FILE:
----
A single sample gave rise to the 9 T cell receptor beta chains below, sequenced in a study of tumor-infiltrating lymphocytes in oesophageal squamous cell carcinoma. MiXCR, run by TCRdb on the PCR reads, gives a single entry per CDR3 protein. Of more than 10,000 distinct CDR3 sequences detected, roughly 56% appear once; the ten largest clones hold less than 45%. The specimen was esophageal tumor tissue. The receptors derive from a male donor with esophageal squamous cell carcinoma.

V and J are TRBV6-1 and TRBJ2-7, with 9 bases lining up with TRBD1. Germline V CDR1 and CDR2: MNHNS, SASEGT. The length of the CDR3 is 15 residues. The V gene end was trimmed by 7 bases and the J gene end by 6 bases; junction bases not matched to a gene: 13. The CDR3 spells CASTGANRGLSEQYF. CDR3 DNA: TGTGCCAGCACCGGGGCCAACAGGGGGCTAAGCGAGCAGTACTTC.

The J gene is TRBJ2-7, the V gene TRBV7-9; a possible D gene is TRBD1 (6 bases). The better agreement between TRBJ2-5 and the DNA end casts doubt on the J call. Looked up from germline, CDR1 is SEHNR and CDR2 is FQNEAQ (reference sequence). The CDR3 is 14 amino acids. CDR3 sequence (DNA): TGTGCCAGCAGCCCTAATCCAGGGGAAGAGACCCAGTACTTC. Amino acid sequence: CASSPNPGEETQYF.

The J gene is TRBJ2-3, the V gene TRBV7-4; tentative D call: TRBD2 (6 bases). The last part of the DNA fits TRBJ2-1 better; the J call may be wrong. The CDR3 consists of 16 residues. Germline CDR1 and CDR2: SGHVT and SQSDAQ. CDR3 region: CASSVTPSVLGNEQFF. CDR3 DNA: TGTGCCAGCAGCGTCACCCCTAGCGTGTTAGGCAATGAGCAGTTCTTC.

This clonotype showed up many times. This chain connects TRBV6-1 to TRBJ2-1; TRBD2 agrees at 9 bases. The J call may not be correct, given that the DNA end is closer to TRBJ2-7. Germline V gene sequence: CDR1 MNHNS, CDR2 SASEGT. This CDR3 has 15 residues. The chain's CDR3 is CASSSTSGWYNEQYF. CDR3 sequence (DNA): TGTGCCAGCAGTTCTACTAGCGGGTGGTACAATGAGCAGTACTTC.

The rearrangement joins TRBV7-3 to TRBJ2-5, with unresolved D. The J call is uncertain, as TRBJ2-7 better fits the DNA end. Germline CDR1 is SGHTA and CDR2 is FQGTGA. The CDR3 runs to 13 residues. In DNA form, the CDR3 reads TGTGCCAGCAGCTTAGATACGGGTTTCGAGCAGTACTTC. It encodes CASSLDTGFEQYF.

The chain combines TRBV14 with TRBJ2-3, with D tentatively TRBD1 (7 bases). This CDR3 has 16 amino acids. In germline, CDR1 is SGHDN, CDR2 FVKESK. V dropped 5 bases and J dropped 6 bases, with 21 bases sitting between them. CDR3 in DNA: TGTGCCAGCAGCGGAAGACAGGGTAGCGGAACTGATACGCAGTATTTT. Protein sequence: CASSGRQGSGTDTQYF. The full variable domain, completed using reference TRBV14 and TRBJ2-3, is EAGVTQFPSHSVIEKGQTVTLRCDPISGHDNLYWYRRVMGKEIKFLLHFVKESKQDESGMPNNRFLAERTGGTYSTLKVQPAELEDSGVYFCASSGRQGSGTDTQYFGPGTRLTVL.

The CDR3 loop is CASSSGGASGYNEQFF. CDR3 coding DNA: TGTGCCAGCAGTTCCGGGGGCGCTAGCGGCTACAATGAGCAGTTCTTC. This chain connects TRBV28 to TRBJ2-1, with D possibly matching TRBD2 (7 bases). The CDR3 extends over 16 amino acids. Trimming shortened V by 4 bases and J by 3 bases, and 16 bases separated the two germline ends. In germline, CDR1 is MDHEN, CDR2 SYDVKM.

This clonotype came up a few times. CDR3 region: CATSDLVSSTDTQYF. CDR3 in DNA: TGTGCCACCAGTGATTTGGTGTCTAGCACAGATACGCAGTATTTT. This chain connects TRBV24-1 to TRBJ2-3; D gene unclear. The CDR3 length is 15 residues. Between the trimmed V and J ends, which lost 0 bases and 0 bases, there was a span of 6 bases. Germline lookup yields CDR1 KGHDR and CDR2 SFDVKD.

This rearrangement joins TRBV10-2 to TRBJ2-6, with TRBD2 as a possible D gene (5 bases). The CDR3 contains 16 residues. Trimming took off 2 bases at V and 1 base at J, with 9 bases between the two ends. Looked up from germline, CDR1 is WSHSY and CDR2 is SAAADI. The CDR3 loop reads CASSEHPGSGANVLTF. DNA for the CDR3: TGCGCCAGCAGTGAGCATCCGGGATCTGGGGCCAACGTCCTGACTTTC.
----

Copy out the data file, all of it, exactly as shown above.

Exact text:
A single sample gave rise to the 9 T cell receptor beta chains below, sequenced in a study of tumor-infiltrating lymphocytes in oesophageal squamous cell carcinoma. MiXCR, run by TCRdb on the PCR reads, gives a single entry per CDR3 protein. Of more than 10,000 distinct CDR3 sequences detected, roughly 56% appear once; the ten largest clones hold less than 45%. The specimen was esophageal tumor tissue. The receptors derive from a male donor with esophageal squamous cell carcinoma.

V and J are TRBV6-1 and TRBJ2-7, with 9 bases lining up with TRBD1. Germline V CDR1 and CDR2: MNHNS, SASEGT. The length of the CDR3 is 15 residues. The V gene end was trimmed by 7 bases and the J gene end by 6 bases; junction bases not matched to a gene: 13. The CDR3 spells CASTGANRGLSEQYF. CDR3 DNA: TGTGCCAGCACCGGGGCCAACAGGGGGCTAAGCGAGCAGTACTTC.

The J gene is TRBJ2-7, the V gene TRBV7-9; a possible D gene is TRBD1 (6 bases). The better agreement between TRBJ2-5 and the DNA end casts doubt on the J call. Looked up from germline, CDR1 is SEHNR and CDR2 is FQNEAQ (reference sequence). The CDR3 is 14 amino acids. CDR3 sequence (DNA): TGTGCCAGCAGCCCTAATCCAGGGGAAGAGACCCAGTACTTC. Amino acid sequence: CASSPNPGEETQYF.

The J gene is TRBJ2-3, the V gene TRBV7-4; tentative D call: TRBD2 (6 bases). The last part of the DNA fits TRBJ2-1 better; the J call may be wrong. The CDR3 consists of 16 residues. Germline CDR1 and CDR2: SGHVT and SQSDAQ. CDR3 region: CASSVTPSVLGNEQFF. CDR3 DNA: TGTGCCAGCAGCGTCACCCCTAGCGTGTTAGGCAATGAGCAGTTCTTC.

This clonotype showed up many times. This chain connects TRBV6-1 to TRBJ2-1; TRBD2 agrees at 9 bases. The J call may not be correct, given that the DNA end is closer to TRBJ2-7. Germline V gene sequence: CDR1 MNHNS, CDR2 SASEGT. This CDR3 has 15 residues. The chain's CDR3 is CASSSTSGWYNEQYF. CDR3 sequence (DNA): TGTGCCAGCAGTTCTACTAGCGGGTGGTACAATGAGCAGTACTTC.

The rearrangement joins TRBV7-3 to TRBJ2-5, with unresolved D. The J call is uncertain, as TRBJ2-7 better fits the DNA end. Germline CDR1 is SGHTA and CDR2 is FQGTGA. The CDR3 runs to 13 residues. In DNA form, the CDR3 reads TGTGCCAGCAGCTTAGATACGGGTTTCGAGCAGTACTTC. It encodes CASSLDTGFEQYF.

The chain combines TRBV14 with TRBJ2-3, with D tentatively TRBD1 (7 bases). This CDR3 has 16 amino acids. In germline, CDR1 is SGHDN, CDR2 FVKESK. V dropped 5 bases and J dropped 6 bases, with 21 bases sitting between them. CDR3 in DNA: TGTGCCAGCAGCGGAAGACAGGGTAGCGGAACTGATACGCAGTATTTT. Protein sequence: CASSGRQGSGTDTQYF. The full variable domain, completed using reference TRBV14 and TRBJ2-3, is EAGVTQFPSHSVIEKGQTVTLRCDPISGHDNLYWYRRVMGKEIKFLLHFVKESKQDESGMPNNRFLAERTGGTYSTLKVQPAELEDSGVYFCASSGRQGSGTDTQYFGPGTRLTVL.

The CDR3 loop is CASSSGGASGYNEQFF. CDR3 coding DNA: TGTGCCAGCAGTTCCGGGGGCGCTAGCGGCTACAATGAGCAGTTCTTC. This chain connects TRBV28 to TRBJ2-1, with D possibly matching TRBD2 (7 bases). The CDR3 extends over 16 amino acids. Trimming shortened V by 4 bases and J by 3 bases, and 16 bases separated the two germline ends. In germline, CDR1 is MDHEN, CDR2 SYDVKM.

This clonotype came up a few times. CDR3 region: CATSDLVSSTDTQYF. CDR3 in DNA: TGTGCCACCAGTGATTTGGTGTCTAGCACAGATACGCAGTATTTT. This chain connects TRBV24-1 to TRBJ2-3; D gene unclear. The CDR3 length is 15 residues. Between the trimmed V and J ends, which lost 0 bases and 0 bases, there was a span of 6 bases. Germline lookup yields CDR1 KGHDR and CDR2 SFDVKD.

This rearrangement joins TRBV10-2 to TRBJ2-6, with TRBD2 as a possible D gene (5 bases). The CDR3 contains 16 residues. Trimming took off 2 bases at V and 1 base at J, with 9 bases between the two ends. Looked up from germline, CDR1 is WSHSY and CDR2 is SAAADI. The CDR3 loop reads CASSEHPGSGANVLTF. DNA for the CDR3: TGCGCCAGCAGTGAGCATCCGGGATCTGGGGCCAACGTCCTGACTTTC.